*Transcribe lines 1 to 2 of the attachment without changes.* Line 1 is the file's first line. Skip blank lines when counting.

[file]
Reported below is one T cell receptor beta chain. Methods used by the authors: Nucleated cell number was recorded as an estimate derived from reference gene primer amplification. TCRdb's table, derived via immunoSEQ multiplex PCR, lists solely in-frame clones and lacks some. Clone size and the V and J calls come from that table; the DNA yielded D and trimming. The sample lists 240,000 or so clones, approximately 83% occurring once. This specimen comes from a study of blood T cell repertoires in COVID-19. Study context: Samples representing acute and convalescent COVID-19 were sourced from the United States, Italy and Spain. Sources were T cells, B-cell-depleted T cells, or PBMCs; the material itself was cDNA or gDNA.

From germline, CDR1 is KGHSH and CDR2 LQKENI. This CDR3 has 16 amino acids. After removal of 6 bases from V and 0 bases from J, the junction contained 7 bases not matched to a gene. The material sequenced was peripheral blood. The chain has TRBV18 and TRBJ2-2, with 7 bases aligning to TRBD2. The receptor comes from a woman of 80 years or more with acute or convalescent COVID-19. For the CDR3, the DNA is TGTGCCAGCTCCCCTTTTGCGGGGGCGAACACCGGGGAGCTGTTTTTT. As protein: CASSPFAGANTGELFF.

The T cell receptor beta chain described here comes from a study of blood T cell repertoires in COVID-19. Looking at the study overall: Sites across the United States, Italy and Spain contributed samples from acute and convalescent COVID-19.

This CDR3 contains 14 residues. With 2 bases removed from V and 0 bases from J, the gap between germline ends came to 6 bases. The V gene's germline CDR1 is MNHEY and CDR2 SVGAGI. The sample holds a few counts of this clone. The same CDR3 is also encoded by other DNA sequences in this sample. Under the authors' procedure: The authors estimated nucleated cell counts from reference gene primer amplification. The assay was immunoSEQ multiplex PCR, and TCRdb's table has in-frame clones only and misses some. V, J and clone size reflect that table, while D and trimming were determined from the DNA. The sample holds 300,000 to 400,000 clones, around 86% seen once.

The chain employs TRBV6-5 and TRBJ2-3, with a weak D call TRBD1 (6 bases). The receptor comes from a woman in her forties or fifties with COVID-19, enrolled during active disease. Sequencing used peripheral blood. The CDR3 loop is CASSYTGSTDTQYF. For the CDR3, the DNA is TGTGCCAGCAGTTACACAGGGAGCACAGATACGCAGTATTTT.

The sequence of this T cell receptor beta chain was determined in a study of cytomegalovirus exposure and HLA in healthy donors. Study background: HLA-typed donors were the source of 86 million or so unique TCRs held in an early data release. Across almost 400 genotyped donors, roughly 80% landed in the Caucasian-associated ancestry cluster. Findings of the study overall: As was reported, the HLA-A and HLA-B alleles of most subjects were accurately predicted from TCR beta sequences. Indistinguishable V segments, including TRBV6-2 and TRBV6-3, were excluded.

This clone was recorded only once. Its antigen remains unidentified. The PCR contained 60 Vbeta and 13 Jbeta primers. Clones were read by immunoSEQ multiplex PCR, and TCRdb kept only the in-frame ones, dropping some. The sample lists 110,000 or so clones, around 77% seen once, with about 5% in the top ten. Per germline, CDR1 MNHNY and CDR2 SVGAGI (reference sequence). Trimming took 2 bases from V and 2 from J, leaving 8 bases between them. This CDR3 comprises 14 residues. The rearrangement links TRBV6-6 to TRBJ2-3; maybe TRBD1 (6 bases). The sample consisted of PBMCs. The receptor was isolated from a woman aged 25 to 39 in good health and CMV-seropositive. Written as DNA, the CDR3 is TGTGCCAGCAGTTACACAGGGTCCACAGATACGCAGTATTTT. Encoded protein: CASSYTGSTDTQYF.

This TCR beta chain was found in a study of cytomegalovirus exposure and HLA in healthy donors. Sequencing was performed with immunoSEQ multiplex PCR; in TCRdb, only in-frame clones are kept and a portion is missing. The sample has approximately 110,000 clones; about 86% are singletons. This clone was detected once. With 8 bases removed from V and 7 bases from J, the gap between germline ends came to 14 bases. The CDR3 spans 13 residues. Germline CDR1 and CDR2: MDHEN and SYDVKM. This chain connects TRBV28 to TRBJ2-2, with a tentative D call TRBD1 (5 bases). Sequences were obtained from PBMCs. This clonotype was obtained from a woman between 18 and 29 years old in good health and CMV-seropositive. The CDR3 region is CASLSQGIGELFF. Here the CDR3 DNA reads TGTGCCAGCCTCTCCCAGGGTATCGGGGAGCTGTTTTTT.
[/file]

Reported below is one T cell receptor beta chain. Methods used by the authors: Nucleated cell number was recorded as an estimate derived from reference gene primer amplification. TCRdb's table, derived via immunoSEQ multiplex PCR, lists solely in-frame clones and lacks some. Clone size and the V and J calls come from that table; the DNA yielded D and trimming. The sample lists 240,000 or so clones, approximately 83% occurring once. This specimen comes from a study of blood T cell repertoires in COVID-19. Study context: Samples representing acute and convalescent COVID-19 were sourced from the United States, Italy and Spain. Sources were T cells, B-cell-depleted T cells, or PBMCs; the material itself was cDNA or gDNA.

From germline, CDR1 is KGHSH and CDR2 LQKENI. This CDR3 has 16 amino acids. After removal of 6 bases from V and 0 bases from J, the junction contained 7 bases not matched to a gene. The material sequenced was peripheral blood. The chain has TRBV18 and TRBJ2-2, with 7 bases aligning to TRBD2. The receptor comes from a woman of 80 years or more with acute or convalescent COVID-19. For the CDR3, the DNA is TGTGCCAGCTCCCCTTTTGCGGGGGCGAACACCGGGGAGCTGTTTTTT. As protein: CASSPFAGANTGELFF.